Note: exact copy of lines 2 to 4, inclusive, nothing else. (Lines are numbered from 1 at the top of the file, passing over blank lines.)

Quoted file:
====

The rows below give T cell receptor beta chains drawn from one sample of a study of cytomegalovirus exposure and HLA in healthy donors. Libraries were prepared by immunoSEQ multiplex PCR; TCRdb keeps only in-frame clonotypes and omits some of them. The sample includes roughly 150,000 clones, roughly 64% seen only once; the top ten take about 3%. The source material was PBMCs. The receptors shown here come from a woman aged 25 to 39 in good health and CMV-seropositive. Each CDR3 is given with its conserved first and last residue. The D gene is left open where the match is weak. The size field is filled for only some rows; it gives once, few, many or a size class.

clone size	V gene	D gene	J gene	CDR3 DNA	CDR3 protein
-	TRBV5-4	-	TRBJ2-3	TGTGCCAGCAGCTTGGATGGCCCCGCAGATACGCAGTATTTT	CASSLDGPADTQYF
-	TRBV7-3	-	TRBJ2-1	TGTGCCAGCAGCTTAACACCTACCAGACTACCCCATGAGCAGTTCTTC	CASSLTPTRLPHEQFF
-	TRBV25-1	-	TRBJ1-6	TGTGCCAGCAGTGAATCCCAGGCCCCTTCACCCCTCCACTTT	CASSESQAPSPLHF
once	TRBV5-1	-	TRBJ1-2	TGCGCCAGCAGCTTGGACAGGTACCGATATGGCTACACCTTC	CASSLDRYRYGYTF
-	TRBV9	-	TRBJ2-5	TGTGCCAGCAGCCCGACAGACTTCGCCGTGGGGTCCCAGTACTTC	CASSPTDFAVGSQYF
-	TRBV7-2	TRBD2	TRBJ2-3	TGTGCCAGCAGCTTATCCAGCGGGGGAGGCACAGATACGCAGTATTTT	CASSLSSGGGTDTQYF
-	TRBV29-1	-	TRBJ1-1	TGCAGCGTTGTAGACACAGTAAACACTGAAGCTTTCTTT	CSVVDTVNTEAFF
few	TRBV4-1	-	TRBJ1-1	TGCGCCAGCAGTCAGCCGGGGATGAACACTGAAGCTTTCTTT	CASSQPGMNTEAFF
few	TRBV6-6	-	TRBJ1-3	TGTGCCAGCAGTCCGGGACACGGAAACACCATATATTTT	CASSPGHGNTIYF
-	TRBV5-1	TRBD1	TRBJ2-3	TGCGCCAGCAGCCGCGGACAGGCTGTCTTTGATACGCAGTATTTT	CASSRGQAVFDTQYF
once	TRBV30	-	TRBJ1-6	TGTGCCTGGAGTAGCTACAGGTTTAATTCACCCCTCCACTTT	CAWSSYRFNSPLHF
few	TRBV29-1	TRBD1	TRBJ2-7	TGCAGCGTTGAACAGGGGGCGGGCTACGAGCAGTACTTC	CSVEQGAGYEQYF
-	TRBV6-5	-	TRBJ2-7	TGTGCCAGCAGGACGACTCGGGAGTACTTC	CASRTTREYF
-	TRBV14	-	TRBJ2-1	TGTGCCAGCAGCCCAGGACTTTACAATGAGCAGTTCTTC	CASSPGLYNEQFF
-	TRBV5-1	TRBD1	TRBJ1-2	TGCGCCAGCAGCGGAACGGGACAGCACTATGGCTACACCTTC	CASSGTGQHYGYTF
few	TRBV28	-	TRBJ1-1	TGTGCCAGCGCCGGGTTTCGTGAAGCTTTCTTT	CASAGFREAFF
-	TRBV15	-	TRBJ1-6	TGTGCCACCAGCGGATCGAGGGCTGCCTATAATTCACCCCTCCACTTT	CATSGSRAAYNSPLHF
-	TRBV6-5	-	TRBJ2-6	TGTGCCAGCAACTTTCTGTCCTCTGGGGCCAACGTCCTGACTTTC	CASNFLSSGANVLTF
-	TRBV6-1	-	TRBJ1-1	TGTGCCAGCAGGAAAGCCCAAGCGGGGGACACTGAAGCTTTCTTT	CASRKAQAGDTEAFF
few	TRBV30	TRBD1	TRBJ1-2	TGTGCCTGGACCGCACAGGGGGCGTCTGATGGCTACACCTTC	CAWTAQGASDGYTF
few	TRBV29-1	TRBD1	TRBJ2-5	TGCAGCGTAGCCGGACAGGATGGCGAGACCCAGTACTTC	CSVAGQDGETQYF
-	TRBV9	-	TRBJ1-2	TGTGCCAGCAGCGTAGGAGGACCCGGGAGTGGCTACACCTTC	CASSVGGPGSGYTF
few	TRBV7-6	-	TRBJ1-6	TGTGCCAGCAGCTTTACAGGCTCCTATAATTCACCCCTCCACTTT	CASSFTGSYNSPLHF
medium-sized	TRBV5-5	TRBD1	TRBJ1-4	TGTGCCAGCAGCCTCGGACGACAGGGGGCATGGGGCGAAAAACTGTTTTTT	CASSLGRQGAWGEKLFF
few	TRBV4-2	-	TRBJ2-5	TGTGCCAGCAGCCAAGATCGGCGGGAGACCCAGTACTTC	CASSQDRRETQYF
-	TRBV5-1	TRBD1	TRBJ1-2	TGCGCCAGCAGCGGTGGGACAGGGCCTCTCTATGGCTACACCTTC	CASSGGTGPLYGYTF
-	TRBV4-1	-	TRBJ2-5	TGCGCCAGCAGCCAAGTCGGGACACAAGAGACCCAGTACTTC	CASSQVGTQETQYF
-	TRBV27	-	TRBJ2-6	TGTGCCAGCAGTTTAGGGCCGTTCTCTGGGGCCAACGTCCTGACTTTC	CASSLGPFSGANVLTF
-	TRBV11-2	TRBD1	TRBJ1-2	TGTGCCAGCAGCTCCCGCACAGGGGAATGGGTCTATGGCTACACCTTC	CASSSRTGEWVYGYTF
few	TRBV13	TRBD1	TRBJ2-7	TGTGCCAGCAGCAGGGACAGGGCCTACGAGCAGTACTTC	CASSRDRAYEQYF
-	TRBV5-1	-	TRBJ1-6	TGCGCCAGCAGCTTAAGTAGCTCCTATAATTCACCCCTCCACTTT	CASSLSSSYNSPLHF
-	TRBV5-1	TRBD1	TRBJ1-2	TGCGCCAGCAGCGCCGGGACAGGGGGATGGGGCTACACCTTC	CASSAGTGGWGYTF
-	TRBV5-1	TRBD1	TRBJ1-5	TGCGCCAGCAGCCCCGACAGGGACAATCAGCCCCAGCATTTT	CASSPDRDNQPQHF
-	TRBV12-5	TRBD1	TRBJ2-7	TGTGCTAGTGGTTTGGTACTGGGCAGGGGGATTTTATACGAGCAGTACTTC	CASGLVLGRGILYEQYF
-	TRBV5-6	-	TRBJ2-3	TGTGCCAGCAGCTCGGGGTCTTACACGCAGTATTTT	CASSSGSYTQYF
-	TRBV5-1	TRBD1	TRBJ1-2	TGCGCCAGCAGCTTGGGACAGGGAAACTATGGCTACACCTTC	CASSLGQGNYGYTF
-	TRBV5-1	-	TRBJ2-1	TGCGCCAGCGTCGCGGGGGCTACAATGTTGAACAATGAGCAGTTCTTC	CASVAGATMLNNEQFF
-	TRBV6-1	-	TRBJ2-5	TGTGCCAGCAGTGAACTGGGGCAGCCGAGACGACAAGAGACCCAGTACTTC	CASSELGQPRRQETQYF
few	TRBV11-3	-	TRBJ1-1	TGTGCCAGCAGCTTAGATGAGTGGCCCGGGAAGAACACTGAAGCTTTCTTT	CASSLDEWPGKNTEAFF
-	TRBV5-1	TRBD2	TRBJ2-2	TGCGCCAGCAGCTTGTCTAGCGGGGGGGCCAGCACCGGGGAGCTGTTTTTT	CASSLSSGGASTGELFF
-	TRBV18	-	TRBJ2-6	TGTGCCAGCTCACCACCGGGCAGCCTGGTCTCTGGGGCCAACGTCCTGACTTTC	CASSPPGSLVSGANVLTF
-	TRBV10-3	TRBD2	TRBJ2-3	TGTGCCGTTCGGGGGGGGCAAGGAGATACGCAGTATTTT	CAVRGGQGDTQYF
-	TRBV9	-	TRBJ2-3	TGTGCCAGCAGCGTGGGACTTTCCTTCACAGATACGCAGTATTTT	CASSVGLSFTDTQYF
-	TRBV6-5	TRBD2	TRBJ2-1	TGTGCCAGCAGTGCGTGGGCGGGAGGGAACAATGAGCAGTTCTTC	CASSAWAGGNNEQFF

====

clone size	V gene	D gene	J gene	CDR3 DNA	CDR3 protein
-	TRBV5-4	-	TRBJ2-3	TGTGCCAGCAGCTTGGATGGCCCCGCAGATACGCAGTATTTT	CASSLDGPADTQYF
-	TRBV7-3	-	TRBJ2-1	TGTGCCAGCAGCTTAACACCTACCAGACTACCCCATGAGCAGTTCTTC	CASSLTPTRLPHEQFF